|By UlaFish (deviantart)|
The new Tarzan film really paid attention to detail. In the Disney film it begins with Tarzan and his parents, who are shipwrecked and build a tree house together to live in the jungle. We see Kala lose her baby and we learn that Tarzan's parents were killed by the Sabor (as well as the baby, though in the novel it dies because it falls from it's mothers back). So Kala takes Tarzan and raises him as her own. She does not die, nor does Tarzan find the cabin his parents stayed in. In fact the first time he sees Jane is the first time he ever sees another human-being (because the African Tribe is completely omitted from the equation in this version). However, in the novel Alice Clayton (his mother) and Lord Greystroke (his father) are put on the beach by pirates. The pirates killed the captain and then took over and while they were doing so the Clayton's stayed out of it causing them to live but putting them in an unfortunate position. Thus they are abandoned on the coast of Africa.
The whole novel is a struggle of Clayton adapting to the Jungle, following Tarzan trying to adapt to civilization. It's an interesting story and it's more or less used in the new Tarzan film (which is (I think) based on one of the 22 sequels). His mother dies for no apparent reason (very dramatically I might add), then his father is killed by the Apes, Kala is killed by a boy and Tarzan kills the boy (which causes the father to want to kill him, which is basically the reason why Tarzan was send to Africa in this story). However, it has also changed the plot on other elements. For example, he meets another African tribe after meeting Jane (who lives with the tribe), even though he previously killed the boy and thus had already seen humans. So even though the tribe is not omitted in this version, it has slightly changed the essence of the tribe. Why? Well, because (in the novel) the African tribe appears to be more savage than the apes with whom Tarzan lives. They are said to be cannibals and they are not as friendly or kind as the apes. This is also why Disney deleted the tribe, simply because the racism surrounding these people would have been problematic. They decided to delete it all together to avoid these problems (which in turn also makes it racist but hey, they tried I guess. Disney is known to be racist anyways).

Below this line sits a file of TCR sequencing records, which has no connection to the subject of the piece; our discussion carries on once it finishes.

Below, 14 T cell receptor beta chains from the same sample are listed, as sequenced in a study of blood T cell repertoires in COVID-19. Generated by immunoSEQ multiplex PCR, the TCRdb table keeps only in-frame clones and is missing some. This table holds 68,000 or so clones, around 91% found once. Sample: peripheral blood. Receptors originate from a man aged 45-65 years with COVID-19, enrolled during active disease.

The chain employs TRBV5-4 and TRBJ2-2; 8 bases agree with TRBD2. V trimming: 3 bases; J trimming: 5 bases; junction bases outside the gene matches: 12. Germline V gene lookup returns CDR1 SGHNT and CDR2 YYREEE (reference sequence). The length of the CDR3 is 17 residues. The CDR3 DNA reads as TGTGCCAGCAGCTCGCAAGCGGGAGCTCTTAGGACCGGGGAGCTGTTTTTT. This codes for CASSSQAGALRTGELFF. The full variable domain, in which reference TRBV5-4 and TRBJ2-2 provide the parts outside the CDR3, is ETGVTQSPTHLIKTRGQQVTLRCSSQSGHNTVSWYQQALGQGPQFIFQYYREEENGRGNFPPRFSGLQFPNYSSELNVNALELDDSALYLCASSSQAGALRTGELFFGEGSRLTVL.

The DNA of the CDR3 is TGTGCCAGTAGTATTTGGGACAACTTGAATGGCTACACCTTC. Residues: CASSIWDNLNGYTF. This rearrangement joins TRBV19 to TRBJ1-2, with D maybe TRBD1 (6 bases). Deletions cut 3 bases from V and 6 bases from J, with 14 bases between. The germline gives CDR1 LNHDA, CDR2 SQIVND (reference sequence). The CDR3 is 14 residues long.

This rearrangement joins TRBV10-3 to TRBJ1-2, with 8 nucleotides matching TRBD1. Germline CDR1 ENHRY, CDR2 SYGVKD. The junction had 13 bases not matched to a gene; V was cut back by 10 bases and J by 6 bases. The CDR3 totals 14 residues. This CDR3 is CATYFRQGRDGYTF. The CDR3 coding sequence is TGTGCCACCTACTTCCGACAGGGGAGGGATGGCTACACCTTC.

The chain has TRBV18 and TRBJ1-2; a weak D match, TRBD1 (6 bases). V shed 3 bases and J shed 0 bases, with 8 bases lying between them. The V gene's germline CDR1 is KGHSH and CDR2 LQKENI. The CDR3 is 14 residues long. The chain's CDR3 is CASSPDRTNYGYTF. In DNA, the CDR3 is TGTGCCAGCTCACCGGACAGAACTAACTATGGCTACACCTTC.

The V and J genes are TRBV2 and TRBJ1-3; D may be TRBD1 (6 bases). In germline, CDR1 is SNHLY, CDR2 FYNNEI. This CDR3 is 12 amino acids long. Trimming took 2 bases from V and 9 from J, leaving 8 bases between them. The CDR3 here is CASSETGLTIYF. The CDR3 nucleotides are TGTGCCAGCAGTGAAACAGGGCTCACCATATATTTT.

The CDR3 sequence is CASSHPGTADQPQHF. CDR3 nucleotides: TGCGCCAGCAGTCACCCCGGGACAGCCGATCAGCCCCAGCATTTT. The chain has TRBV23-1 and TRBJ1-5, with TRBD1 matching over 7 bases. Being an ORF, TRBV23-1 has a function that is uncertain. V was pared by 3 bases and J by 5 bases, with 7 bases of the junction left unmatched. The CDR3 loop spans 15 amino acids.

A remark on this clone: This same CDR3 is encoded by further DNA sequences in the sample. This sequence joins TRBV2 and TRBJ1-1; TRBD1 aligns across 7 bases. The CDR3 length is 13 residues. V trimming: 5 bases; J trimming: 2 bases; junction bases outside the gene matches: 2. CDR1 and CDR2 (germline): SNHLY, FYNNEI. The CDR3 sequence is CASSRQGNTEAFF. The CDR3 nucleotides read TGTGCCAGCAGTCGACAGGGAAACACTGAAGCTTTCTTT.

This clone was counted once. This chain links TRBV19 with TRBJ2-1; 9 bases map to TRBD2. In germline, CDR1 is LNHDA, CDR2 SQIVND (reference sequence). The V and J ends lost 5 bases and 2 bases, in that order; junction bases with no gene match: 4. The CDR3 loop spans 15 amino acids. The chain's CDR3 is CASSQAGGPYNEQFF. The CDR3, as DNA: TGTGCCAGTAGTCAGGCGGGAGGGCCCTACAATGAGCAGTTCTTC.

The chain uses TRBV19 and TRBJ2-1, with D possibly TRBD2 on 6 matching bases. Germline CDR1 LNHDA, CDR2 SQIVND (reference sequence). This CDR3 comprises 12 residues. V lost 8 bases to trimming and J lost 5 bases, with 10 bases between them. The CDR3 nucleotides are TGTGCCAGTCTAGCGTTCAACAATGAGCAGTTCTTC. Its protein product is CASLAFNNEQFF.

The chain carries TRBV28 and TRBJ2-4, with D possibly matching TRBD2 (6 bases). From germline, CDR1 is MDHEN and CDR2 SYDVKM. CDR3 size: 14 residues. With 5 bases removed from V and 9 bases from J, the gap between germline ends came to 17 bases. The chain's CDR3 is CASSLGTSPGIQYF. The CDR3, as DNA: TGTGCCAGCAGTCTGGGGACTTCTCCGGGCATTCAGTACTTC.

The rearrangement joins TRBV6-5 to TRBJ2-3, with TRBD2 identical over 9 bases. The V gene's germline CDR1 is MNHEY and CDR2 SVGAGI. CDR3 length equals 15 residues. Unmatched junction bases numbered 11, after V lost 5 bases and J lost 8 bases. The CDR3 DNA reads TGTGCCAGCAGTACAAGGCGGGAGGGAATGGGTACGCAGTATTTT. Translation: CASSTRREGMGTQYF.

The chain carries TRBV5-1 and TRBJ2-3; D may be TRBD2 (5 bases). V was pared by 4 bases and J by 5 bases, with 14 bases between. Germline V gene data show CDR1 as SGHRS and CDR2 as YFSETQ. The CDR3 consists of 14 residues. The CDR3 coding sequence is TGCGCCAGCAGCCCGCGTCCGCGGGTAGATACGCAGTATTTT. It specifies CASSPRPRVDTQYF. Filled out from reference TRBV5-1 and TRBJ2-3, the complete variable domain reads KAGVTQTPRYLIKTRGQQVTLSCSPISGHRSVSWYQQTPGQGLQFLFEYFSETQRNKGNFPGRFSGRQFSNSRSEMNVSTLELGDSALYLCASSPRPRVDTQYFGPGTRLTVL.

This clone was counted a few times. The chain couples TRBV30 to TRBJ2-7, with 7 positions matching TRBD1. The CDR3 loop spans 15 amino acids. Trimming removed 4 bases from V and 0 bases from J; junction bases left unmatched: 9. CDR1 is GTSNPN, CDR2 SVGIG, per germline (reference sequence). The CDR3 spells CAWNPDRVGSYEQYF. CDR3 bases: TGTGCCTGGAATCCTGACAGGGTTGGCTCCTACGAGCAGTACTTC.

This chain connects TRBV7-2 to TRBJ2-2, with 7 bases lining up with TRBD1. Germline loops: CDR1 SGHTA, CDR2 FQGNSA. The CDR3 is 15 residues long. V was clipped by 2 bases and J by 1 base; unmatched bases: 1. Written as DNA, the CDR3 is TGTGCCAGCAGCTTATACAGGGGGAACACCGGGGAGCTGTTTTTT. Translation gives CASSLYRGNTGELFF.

Reading the novel made me see the Disney film in different light, but it also gave me the opportunity to view the new film as 'not bad'. I can really appreciate his silent nature in this version, simply because I read what he had to go through to get to that point. It really addresses his brooding nature. He's too happy and cheeky in Disney's but that makes sense too because it had to be family friendly. Making him silent and brooding also gives depth to the relationship between Jane and Tarzan. She's happy, sweet and almost childish; he's strong, sweet and silent. It made it feel so raw and real. There are loads of films in which couples are separated and then there's some suspense before we (as a viewer) know whether one of them survived or not. And some may think it was dramatic, I just perceived it as painfully real. I now realise that I haven't really talked about Tarzan the Ape Man (1932), but guys.. it's so boring. Tarzan does not talk at all. He's really dull in this version simply because he never taught himself to read/write, nor did anyone teach him to speak. So it's basically Jane screaming and babbling the whole time. Also the plot is changed dramatically. To such an extent that I wouldn't even have recognized it as Tarzan in different circumstances. It almost reminded me of George of the Jungle. I hope you enjoyed this entry. Let me know which tale you'd like to know more about next :)